Good manners are not merely conventional rules, but are founded upon reason and good sense and are, therefore, most worthy of the consideration of all; and there are many points of good-breeding which neither time nor place will ever change, because they are founded upon a just regard of man for man. We frequently hear these questions asked: Who is a lady? and who is a gentleman? The answers may be difficult to supply on account of the great difference of opinion in various classes of society, upon this subject. Some would declare that position, advantageous surroundings, great riches, high birth, or superior intelligence and education, gave the requisites; but all of our readers know of persons who possess some one or more of these advantages, and yet they cannot lay true claims to this desirable and distinctive appellation. Hence we frequently hear these words — Ah! she is no lady! or, Indeed, he is no gentleman! applied to those whose standing is high; who possess much wealth; or are endowed with genius; but have neglected to add to their other advantages the touchstone of politeness and good-breeding. Our reply to the question is that a well-bred lady is one who to true modesty and refinement, adds a scrupulous attention to the rights and feelings of those with whom she associates, whether they are rich or poor, and who is the same both in the kitchen or parlor.

We recall the praise given by an Irishman to a friend of ours, when he said: — Troth an’ indade ma’am, jist as ye see her in the parlor, we sees her in the kitchen. Niver a cross word passes her lips, be it to rich or poor, servant or friend. This is a high meed of praise — and when a courtly address and ease of manner are added to it, we behold a true lady. Can we answer the other question? We will try. Whoever is true, loyal and sincere; whoever is of a humane and affable demeanor, and courteous to all; whoever is honorable in himself, and in his judgment of others, and requires no law but his word to hold him to his engagements; — such a man is a gentleman, — whether he be dressed in broadcloth and in fine linen or be clad in a blue homespun frock; — whether his hands are white and soft, or hardened and stained with drudgery and toil.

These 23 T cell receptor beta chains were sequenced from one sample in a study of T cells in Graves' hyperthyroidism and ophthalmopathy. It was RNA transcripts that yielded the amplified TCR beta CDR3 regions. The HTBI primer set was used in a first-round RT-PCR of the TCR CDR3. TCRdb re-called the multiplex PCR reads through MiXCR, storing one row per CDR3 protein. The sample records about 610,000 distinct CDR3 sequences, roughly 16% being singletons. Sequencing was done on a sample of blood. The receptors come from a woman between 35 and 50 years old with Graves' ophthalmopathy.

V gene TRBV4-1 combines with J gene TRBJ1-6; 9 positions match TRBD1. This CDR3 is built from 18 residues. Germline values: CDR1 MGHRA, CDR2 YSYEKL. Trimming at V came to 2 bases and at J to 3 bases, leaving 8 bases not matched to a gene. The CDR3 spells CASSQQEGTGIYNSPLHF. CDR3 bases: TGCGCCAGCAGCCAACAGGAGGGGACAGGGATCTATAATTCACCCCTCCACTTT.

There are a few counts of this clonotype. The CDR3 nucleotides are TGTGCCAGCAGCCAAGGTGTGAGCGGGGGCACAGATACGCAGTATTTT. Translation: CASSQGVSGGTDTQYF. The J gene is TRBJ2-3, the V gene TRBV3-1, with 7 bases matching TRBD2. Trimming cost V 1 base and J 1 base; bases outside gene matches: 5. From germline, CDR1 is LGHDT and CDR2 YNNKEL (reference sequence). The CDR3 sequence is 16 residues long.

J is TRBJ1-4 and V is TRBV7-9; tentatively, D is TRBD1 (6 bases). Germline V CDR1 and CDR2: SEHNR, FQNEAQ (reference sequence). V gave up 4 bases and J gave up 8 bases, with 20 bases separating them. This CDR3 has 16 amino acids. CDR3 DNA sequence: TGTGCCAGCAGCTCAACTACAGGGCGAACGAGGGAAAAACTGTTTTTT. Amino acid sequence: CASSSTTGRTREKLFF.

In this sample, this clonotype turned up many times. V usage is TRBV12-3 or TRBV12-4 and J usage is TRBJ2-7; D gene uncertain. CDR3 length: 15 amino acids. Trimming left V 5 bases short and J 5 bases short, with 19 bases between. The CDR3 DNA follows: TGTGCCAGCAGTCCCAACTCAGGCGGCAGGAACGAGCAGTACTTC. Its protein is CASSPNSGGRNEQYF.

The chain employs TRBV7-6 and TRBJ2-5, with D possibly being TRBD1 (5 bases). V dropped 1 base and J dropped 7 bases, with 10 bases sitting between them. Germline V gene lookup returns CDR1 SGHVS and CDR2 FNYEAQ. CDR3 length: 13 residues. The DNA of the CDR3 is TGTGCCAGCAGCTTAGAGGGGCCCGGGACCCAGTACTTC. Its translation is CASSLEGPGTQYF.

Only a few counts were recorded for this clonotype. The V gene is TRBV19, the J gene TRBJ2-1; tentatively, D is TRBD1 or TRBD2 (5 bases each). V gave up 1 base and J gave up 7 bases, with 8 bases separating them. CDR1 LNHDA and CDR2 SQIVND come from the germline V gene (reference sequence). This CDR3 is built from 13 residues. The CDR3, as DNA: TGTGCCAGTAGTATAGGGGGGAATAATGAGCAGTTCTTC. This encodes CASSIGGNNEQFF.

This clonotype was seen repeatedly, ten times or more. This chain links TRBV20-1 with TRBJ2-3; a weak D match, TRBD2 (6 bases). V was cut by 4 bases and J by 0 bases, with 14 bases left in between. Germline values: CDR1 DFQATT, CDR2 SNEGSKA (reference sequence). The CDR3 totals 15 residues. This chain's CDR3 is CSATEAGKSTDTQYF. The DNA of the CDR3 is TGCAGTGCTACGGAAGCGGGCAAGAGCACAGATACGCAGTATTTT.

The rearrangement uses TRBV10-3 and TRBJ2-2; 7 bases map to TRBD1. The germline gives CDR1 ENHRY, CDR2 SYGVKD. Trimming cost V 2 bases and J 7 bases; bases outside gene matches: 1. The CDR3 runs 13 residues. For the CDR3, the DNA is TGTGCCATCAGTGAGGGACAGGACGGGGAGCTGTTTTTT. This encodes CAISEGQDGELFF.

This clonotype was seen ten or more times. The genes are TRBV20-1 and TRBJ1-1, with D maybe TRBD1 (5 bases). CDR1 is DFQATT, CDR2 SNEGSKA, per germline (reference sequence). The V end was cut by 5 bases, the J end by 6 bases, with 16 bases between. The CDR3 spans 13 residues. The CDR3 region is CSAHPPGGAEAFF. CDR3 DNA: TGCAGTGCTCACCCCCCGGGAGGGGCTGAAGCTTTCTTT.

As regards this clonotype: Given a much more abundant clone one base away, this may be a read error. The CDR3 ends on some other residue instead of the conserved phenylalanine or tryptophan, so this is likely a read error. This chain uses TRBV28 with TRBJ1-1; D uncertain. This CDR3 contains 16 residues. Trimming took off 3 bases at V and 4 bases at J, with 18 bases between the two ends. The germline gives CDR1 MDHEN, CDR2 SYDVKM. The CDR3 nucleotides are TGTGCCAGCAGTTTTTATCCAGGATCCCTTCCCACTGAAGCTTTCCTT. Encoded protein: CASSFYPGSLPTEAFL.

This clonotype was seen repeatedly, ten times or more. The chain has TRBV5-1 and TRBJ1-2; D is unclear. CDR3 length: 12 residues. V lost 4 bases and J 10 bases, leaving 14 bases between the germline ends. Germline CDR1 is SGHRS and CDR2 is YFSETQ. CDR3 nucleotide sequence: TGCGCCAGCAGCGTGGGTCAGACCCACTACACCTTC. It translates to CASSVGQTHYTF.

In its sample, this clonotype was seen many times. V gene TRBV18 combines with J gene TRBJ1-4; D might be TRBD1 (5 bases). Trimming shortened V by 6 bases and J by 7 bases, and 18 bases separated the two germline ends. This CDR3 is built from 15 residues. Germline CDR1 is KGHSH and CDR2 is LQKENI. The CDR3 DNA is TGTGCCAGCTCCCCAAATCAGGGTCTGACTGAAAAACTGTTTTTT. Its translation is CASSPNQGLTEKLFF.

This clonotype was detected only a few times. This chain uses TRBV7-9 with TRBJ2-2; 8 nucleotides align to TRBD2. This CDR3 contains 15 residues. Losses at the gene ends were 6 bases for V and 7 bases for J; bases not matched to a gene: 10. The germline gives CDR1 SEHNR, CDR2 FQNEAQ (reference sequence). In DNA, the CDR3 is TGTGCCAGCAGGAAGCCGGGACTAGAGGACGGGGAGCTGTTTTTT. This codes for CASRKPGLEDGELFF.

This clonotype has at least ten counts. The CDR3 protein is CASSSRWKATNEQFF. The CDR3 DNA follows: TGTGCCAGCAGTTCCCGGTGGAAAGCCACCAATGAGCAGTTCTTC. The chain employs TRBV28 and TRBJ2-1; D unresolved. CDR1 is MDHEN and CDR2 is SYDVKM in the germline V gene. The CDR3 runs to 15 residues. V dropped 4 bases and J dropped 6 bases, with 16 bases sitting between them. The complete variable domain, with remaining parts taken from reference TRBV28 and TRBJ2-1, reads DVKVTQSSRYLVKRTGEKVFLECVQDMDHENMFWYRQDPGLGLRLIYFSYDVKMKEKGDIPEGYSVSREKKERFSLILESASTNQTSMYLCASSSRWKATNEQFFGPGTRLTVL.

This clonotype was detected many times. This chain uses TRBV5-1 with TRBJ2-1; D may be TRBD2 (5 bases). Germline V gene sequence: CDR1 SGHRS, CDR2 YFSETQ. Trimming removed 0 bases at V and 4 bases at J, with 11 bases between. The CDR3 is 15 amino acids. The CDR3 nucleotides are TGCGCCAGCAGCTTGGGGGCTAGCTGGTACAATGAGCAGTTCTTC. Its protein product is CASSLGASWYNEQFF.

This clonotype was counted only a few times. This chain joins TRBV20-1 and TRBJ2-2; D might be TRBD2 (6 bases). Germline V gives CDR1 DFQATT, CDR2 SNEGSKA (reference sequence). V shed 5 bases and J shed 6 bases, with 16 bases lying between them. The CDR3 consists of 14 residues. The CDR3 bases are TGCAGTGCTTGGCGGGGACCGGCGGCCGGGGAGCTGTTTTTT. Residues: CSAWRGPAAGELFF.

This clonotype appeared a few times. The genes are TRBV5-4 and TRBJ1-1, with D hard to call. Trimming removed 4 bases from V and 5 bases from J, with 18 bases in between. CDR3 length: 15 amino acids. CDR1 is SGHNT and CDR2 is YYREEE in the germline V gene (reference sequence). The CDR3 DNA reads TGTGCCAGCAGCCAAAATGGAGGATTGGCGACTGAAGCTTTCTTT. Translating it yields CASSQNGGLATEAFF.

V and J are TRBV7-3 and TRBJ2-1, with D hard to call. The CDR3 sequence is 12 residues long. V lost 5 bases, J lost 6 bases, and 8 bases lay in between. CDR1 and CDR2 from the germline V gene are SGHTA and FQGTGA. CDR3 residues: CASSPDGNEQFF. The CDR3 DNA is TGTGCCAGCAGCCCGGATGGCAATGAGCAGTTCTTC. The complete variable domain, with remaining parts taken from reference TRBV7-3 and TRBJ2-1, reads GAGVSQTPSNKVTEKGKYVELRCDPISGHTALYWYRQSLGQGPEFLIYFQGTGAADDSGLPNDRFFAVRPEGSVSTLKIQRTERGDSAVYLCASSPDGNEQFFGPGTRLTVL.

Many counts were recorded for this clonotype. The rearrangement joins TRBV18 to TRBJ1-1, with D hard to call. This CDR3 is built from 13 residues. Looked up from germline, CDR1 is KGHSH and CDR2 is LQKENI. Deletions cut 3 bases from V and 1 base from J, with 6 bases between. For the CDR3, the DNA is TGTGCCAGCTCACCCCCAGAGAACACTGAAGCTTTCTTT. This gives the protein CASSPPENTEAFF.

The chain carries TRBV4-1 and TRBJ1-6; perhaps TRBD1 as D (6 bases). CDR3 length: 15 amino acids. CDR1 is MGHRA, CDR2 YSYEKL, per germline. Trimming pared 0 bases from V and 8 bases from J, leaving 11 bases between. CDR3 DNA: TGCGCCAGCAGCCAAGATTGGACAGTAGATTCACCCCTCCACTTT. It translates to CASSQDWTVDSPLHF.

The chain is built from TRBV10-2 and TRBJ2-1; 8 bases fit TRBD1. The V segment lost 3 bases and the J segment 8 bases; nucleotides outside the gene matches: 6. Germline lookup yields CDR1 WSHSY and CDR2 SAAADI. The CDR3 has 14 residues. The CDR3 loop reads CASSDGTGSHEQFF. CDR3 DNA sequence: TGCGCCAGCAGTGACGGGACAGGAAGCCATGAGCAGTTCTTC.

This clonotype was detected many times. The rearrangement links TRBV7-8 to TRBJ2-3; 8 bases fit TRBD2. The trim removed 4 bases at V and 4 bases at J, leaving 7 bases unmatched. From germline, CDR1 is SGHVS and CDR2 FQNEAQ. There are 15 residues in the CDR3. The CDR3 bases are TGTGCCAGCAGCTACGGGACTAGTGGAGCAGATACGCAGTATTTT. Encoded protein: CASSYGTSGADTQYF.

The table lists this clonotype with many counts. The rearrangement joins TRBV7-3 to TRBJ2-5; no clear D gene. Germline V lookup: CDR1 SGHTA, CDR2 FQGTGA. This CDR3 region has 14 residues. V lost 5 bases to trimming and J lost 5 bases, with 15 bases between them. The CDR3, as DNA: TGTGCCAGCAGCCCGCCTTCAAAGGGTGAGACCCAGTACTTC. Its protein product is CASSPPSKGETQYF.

In a recent address made by the Bishop of Manchester, England, before the Y.M.C.S. of Leeds, he said Some people think a gentleman means a man of independent fortune — a man who fares sumptuously every day; a man who need not labor for his daily bread. None of these make a gentleman — not one of them — nor all of them together. I have known men when I was brought closer in contact with working men than I am brought now; I have known men of the roughest exterior, who had been used all their lives to follow the plough and to look after horses, as thorough gentlemen in heart as any nobleman who ever wore a ducal coronet. I mean I have known them as unselfish, I have known them as truthful, I have known them as sympathizing; and all these qualities go to make what I understand by the term ‘a gentleman.’ It is …